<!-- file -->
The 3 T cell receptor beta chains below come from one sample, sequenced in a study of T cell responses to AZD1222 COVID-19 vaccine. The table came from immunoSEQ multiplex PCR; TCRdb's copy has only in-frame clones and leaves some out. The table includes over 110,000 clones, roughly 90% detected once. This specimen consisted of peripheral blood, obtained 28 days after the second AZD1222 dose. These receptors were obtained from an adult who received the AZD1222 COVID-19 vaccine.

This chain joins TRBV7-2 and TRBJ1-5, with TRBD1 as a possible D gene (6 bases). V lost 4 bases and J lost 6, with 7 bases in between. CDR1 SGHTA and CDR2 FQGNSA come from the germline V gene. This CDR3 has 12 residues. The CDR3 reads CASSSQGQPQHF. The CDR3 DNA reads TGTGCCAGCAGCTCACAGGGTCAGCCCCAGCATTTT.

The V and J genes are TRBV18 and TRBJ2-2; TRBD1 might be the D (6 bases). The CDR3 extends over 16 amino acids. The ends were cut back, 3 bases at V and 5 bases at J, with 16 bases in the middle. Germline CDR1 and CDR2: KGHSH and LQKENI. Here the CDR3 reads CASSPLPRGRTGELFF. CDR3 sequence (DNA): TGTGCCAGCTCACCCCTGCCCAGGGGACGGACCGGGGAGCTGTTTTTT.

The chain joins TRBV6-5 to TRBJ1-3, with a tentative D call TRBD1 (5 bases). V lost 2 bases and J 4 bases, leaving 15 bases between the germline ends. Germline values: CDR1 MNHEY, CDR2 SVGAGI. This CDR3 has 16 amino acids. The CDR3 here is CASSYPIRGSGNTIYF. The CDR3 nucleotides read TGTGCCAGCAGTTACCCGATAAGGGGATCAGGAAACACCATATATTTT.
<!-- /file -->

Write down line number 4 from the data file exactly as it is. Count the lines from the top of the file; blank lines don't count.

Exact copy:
The chain joins TRBV6-5 to TRBJ1-3, with a tentative D call TRBD1 (5 bases). V lost 2 bases and J 4 bases, leaving 15 bases between the germline ends. Germline values: CDR1 MNHEY, CDR2 SVGAGI. This CDR3 has 16 amino acids. The CDR3 here is CASSYPIRGSGNTIYF. The CDR3 nucleotides read TGTGCCAGCAGTTACCCGATAAGGGGATCAGGAAACACCATATATTTT.